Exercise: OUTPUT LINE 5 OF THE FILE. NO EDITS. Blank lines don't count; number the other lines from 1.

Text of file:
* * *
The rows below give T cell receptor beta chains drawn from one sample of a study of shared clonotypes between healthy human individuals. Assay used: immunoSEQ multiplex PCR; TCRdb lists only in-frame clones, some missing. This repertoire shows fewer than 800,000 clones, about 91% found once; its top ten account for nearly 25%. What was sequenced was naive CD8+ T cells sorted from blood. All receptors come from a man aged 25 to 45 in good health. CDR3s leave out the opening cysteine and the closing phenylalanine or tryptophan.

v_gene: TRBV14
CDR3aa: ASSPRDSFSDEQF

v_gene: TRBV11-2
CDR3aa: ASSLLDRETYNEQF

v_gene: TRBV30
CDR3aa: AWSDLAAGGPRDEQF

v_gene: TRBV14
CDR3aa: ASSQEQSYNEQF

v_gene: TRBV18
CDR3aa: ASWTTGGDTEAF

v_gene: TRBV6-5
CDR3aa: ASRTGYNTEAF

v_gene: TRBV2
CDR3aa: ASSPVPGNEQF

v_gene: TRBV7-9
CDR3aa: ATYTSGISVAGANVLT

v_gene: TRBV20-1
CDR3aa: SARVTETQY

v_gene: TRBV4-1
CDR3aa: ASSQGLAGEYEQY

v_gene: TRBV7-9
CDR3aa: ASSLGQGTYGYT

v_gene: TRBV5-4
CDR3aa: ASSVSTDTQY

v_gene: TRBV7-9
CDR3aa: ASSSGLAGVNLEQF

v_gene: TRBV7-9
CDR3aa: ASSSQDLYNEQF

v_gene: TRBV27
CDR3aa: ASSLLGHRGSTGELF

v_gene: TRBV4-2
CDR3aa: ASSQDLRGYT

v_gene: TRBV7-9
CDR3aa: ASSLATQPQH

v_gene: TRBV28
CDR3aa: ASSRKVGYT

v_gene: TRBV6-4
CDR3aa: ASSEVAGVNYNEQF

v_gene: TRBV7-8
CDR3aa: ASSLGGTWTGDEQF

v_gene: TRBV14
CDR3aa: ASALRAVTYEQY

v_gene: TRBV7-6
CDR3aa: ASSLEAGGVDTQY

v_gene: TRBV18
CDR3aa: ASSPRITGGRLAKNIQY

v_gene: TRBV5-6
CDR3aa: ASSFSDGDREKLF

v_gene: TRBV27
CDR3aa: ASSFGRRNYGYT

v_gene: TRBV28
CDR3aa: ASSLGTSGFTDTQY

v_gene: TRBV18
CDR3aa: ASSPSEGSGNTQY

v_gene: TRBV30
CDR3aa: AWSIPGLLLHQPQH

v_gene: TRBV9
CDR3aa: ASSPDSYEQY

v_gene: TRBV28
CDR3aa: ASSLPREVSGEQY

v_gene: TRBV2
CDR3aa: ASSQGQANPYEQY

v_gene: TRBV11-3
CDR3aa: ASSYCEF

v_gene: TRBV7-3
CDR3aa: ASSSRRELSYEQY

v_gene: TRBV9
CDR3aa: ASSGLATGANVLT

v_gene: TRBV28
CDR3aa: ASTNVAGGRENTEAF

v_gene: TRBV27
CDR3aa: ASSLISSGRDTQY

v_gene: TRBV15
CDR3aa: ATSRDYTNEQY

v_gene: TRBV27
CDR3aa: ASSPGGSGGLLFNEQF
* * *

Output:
CDR3aa: ASSLLDRETYNEQF